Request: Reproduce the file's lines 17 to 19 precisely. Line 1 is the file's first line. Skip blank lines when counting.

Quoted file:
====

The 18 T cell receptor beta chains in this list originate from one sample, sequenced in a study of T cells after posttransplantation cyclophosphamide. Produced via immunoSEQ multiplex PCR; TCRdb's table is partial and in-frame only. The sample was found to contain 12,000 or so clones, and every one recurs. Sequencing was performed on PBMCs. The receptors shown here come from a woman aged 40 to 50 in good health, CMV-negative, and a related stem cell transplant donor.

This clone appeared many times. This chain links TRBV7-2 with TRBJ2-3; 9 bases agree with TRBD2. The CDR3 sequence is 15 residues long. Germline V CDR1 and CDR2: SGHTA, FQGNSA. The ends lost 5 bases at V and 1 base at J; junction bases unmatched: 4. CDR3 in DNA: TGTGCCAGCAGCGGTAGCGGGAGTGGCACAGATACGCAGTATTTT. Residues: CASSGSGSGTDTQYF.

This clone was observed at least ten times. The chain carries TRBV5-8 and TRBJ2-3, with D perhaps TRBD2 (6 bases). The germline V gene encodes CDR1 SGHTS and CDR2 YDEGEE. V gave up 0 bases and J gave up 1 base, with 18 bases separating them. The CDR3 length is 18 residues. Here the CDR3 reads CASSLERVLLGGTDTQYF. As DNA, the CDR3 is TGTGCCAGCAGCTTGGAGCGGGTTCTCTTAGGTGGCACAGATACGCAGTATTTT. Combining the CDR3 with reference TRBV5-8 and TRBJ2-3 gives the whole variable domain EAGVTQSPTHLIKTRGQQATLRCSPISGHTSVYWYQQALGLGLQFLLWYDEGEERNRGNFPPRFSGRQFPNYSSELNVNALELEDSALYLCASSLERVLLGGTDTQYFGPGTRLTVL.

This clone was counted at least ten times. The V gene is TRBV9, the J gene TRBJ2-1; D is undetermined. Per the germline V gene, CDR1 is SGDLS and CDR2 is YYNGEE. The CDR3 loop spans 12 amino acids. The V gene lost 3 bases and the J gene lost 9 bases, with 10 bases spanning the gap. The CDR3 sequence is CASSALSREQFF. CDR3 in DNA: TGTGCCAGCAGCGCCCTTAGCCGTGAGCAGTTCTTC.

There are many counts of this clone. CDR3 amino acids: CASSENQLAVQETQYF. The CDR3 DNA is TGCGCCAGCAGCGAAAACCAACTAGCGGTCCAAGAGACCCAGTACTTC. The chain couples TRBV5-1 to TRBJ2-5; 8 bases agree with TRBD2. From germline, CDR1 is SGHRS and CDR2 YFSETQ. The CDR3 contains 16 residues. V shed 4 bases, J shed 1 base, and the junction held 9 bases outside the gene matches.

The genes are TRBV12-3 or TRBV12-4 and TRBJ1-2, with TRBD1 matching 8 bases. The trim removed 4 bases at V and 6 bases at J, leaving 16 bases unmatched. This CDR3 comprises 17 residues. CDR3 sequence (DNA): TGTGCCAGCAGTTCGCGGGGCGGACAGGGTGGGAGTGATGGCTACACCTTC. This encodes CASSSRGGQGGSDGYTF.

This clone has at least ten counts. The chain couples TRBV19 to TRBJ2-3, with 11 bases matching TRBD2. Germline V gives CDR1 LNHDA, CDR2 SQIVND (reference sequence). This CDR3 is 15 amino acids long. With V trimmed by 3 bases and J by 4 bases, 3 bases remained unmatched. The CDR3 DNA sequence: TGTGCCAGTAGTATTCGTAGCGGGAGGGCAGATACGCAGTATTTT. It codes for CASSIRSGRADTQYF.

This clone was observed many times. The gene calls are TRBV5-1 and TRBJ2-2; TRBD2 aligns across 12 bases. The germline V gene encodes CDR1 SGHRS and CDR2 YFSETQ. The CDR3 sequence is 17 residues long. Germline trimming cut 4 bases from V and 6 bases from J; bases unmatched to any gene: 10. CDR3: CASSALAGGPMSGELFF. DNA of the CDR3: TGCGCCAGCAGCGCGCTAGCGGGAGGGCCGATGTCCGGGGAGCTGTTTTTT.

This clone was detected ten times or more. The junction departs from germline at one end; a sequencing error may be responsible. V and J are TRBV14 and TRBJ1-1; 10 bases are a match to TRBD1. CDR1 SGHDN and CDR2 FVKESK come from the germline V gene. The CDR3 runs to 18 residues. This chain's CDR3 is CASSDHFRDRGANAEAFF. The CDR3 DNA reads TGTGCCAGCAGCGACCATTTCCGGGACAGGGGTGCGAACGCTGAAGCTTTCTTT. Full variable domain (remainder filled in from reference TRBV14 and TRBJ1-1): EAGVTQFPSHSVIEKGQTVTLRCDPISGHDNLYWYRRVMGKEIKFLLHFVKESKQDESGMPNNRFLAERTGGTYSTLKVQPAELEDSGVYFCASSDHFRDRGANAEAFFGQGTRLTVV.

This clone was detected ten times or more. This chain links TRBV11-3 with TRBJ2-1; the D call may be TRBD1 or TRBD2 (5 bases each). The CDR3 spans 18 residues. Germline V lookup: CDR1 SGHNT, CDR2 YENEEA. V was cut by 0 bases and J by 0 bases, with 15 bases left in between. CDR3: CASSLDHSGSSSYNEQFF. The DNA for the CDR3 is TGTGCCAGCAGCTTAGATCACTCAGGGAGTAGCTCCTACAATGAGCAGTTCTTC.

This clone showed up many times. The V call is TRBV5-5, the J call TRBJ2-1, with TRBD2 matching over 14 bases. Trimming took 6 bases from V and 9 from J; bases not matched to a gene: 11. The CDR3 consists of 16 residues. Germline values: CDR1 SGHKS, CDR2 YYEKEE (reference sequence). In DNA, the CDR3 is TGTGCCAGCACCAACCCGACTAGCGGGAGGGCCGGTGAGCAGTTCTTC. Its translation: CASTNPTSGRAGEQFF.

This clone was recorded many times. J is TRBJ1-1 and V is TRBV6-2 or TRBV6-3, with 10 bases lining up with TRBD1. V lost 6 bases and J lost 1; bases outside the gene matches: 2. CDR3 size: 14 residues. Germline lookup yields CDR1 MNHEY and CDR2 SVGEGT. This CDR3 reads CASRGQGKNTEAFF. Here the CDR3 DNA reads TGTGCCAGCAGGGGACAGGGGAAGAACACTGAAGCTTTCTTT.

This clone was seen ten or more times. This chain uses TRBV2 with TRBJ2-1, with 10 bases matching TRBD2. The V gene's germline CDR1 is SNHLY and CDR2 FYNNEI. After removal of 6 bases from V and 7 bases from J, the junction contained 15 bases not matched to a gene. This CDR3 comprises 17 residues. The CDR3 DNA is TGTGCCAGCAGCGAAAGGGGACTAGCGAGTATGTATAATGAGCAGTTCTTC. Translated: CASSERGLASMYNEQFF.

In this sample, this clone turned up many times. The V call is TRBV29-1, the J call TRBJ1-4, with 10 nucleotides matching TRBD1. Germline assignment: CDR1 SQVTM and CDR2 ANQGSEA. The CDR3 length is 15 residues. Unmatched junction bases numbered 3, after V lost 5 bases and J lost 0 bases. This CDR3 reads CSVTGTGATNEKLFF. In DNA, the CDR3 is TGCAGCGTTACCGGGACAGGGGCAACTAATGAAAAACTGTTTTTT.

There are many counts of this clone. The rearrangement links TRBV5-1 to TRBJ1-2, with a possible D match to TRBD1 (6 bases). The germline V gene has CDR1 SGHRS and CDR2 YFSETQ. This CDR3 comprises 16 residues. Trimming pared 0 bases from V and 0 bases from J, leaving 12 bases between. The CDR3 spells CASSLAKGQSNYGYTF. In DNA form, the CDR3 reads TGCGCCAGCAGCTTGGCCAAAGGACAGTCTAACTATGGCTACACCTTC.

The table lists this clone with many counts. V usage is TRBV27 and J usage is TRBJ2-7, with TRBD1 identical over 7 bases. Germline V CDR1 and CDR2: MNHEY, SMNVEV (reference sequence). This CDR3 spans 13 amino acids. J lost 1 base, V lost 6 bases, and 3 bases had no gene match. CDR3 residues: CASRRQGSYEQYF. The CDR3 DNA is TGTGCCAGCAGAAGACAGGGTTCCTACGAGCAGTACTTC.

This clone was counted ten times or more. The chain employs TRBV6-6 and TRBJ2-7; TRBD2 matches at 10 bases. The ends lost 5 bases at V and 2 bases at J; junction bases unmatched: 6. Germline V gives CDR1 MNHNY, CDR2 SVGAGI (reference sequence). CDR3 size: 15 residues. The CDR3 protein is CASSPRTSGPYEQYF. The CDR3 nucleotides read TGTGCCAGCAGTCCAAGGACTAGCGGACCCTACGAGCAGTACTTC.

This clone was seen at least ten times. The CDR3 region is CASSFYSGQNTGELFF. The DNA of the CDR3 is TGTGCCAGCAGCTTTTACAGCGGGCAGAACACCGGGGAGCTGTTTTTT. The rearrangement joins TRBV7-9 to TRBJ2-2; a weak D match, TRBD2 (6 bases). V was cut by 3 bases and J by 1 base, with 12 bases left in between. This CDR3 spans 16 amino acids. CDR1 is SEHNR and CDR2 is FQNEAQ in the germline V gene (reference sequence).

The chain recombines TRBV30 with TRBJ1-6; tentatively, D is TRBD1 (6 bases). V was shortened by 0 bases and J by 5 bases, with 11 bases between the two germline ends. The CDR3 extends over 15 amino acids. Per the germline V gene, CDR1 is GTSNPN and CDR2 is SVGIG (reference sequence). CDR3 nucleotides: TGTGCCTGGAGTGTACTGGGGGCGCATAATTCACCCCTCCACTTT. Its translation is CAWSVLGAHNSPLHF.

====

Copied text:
This clone was counted ten times or more. The chain employs TRBV6-6 and TRBJ2-7; TRBD2 matches at 10 bases. The ends lost 5 bases at V and 2 bases at J; junction bases unmatched: 6. Germline V gives CDR1 MNHNY, CDR2 SVGAGI (reference sequence). CDR3 size: 15 residues. The CDR3 protein is CASSPRTSGPYEQYF. The CDR3 nucleotides read TGTGCCAGCAGTCCAAGGACTAGCGGACCCTACGAGCAGTACTTC.

This clone was seen at least ten times. The CDR3 region is CASSFYSGQNTGELFF. The DNA of the CDR3 is TGTGCCAGCAGCTTTTACAGCGGGCAGAACACCGGGGAGCTGTTTTTT. The rearrangement joins TRBV7-9 to TRBJ2-2; a weak D match, TRBD2 (6 bases). V was cut by 3 bases and J by 1 base, with 12 bases left in between. This CDR3 spans 16 amino acids. CDR1 is SEHNR and CDR2 is FQNEAQ in the germline V gene (reference sequence).

The chain recombines TRBV30 with TRBJ1-6; tentatively, D is TRBD1 (6 bases). V was shortened by 0 bases and J by 5 bases, with 11 bases between the two germline ends. The CDR3 extends over 15 amino acids. Per the germline V gene, CDR1 is GTSNPN and CDR2 is SVGIG (reference sequence). CDR3 nucleotides: TGTGCCTGGAGTGTACTGGGGGCGCATAATTCACCCCTCCACTTT. Its translation is CAWSVLGAHNSPLHF.